First Deputy Attorney General William Ryan

Mr. Corbett said that issues that rise to his level would do so by the judgment of “the management team” and that he has “…a standing, I’ll call it a verbal order, I always remind them, ‘no surprises’.”

When Did He Know?

Attorney Kimmet asked Mr. Corbett, “Sitting here today do you recall there being any issue or problem of enough significance that it made its way to your attention that related to the FES?”

“I would be speculating right now based upon my memory sitting here today,” Mr. Corbett replied.

Attorney Kimmet then asked, “You have no memory sitting here today of an issue of gross mismanagement (a claim in the Kimmet-Bellaman suit) in FES being brought to your attention at all, prior to Mr. Kimmet filing his law suit?”

“No,” Mr. Corbett said.

Again, “You have no memory sitting here today of any allegations of fraud or misconduct in FES being brought to your attention prior to Mr. Kimmet’s lawsuit,” Mr. Kimmet asked.

Mr. Corbett answered, “Not without seeing documents that might refresh my memory.”

The Kimmet Hiring/Firing

How Mr. Kimmet came to OAG from DOR in 2006 is a bit muddled. Mr. Corbett said in his deposition that Mr. Nutt brought him to Mr. Corbett’s attention after a reference from Rich Hudic, a member of Team Pennsylvania. Team Pennsylvania is a foundation working to enhance economic development in the state.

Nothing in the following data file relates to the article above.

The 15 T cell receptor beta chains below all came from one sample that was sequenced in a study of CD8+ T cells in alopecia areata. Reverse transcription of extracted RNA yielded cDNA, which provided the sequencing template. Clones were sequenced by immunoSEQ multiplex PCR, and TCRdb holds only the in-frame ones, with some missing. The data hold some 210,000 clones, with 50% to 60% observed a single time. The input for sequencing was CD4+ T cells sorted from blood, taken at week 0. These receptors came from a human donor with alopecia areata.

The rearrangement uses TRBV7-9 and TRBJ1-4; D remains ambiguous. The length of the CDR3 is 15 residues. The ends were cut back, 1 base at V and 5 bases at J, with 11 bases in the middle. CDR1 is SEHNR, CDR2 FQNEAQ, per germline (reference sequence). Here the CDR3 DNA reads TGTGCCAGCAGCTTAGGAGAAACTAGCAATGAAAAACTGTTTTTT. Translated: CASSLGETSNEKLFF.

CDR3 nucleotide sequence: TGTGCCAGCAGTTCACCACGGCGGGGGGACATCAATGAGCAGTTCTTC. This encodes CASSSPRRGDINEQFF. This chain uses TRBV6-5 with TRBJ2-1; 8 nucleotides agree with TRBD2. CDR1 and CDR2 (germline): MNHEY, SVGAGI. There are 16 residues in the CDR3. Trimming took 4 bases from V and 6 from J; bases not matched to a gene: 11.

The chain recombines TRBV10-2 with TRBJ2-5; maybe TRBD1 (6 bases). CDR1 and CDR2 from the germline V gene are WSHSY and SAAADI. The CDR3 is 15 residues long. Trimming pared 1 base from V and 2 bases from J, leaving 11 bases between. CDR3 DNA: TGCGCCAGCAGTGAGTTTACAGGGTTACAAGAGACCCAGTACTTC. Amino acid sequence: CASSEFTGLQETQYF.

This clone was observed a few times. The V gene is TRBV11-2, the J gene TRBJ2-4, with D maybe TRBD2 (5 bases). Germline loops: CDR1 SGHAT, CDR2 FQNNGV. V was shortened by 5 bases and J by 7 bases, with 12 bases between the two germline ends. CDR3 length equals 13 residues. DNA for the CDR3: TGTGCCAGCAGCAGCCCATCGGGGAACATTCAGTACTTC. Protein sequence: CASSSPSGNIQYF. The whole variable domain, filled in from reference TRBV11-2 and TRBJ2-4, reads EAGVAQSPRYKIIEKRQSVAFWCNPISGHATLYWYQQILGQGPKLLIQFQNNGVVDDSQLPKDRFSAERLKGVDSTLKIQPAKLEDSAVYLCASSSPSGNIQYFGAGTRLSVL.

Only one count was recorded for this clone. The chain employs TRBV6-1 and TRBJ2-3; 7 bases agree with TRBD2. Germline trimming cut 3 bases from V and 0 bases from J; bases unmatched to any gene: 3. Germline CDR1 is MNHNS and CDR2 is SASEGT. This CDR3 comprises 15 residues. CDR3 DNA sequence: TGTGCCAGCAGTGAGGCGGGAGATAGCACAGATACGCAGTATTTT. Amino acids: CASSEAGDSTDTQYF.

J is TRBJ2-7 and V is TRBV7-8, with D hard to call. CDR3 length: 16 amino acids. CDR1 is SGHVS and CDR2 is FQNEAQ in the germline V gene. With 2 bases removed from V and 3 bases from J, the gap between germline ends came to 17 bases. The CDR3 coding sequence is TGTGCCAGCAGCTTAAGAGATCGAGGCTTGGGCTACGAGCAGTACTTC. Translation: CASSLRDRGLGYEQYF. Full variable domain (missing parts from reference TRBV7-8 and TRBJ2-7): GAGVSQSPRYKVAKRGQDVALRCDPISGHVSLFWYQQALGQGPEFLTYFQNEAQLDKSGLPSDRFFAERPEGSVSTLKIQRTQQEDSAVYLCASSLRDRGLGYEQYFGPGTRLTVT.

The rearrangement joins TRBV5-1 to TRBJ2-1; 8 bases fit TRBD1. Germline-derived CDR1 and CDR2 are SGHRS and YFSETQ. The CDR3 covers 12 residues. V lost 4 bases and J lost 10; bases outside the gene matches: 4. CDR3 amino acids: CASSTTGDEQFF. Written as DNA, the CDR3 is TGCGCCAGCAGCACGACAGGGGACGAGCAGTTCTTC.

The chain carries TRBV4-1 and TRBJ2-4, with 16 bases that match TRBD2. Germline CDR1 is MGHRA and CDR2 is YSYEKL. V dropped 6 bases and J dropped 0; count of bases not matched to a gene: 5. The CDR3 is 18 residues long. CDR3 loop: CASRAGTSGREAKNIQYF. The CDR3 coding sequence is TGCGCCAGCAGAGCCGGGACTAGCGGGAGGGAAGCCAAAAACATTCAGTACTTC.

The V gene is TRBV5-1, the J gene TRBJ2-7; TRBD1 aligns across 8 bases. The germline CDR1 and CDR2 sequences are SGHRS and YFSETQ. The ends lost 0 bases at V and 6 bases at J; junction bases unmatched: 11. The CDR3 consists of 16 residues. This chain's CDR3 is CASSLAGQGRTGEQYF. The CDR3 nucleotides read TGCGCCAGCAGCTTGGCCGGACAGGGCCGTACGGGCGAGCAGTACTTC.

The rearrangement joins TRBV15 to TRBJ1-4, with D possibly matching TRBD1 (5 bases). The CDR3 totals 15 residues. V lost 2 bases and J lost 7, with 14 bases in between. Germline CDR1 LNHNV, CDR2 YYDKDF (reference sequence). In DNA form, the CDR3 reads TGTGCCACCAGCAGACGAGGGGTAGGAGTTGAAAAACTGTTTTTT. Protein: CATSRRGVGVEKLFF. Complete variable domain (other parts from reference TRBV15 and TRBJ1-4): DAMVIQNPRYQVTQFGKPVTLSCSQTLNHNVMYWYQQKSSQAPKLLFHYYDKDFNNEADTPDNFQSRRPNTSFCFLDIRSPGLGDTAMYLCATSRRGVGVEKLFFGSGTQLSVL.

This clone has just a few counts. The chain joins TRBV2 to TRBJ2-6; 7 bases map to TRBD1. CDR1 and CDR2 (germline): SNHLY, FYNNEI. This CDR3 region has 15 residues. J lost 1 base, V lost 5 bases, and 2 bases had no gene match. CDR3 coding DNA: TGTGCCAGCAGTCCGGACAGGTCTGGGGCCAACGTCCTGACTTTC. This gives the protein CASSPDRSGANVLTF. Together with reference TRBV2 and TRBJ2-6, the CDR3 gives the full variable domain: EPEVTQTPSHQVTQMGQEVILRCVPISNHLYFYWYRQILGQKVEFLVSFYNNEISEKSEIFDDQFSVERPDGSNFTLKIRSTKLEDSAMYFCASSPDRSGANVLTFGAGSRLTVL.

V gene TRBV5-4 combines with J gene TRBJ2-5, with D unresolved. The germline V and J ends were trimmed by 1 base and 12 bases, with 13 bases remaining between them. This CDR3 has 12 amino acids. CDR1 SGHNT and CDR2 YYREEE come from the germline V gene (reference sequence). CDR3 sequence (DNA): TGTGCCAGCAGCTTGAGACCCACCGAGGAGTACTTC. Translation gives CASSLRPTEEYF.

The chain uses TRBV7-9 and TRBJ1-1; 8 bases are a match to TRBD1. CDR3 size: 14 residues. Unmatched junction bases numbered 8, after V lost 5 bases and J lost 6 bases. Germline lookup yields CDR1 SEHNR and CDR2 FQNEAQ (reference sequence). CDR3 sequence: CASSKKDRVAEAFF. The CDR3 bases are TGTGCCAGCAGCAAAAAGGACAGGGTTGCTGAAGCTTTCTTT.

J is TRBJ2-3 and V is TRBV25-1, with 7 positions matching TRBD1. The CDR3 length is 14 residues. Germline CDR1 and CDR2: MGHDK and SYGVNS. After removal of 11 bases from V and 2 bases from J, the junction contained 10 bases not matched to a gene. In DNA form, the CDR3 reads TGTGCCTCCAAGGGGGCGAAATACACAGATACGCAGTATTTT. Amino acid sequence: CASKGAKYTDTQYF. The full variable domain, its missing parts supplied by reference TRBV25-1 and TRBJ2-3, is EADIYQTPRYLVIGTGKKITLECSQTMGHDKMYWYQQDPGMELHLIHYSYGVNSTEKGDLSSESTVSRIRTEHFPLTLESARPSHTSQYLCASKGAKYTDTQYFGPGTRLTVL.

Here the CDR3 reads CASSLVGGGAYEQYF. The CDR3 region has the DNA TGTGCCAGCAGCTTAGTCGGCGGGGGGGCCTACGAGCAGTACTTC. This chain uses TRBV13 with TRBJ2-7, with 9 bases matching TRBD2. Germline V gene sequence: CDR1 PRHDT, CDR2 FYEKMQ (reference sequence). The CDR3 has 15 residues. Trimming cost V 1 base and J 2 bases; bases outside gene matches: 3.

Susan J. Forney explained Mr. Kimmet’s hiring differently in a Nov. 3, 2008 answer to Mr. Kimmet’s original complaint. She wrote:

“Over a period of months prior to plaintiff Kimmet’s employment, the Director of OAG Management Services Division (Sheri L. Phillips) reported to defendant Rovelii than an extensive and ongoing review of administrative collection accounts by the OAG Comptroller’s Office was revealing managerial and operational problems and issues. Such reports motivated defendant Rovelli to consider plaintiff Kimmet, who had applied for OAG employment, for employment in the Financial Enforcement Section (FES).”

Ms. Forney continued, “…the OAG had immediate need for an attorney to manage administrative collections and address recently-indentified operational problems and issues; that opportunities for advancement were likely because defendant Brandwene and another senior attorney in the section, John Condrige, were nearing retirement; and that opportunities to acquire litigation experience would be afforded as the operational issues in administrative collections were addressed and resolved.”

(In his deposition, Mr. Corbett said he was aware of Mr. Brandwene and referred to him as “RIP” or “retired in place. People that don’t work necessarily as hard as if they were there for five years.” He added, “It’s a function of government, I think. Not all people, but there are some.”)

Ms. Forney also wrote, “Neither defendant Rovelli nor any other OAG defendant promised plaintiff a promotion”, a claim Mr. Kimmet makes in his suit.

However Mr. Kimmet came to the OAG, it is clear how he left. Mr. Corbett signed his walking papers in November 2008.

“When I make a decision to, if a decision has been made to terminate, it has to come to me. I can’t say I necessarily look to see whether they’ve (the aggrieved employee) asked for a review (of their dismissal) or not,” Mr. Corbett said in his deposition.

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Jim Panyard is a reporter for PA Independent. He can be reached at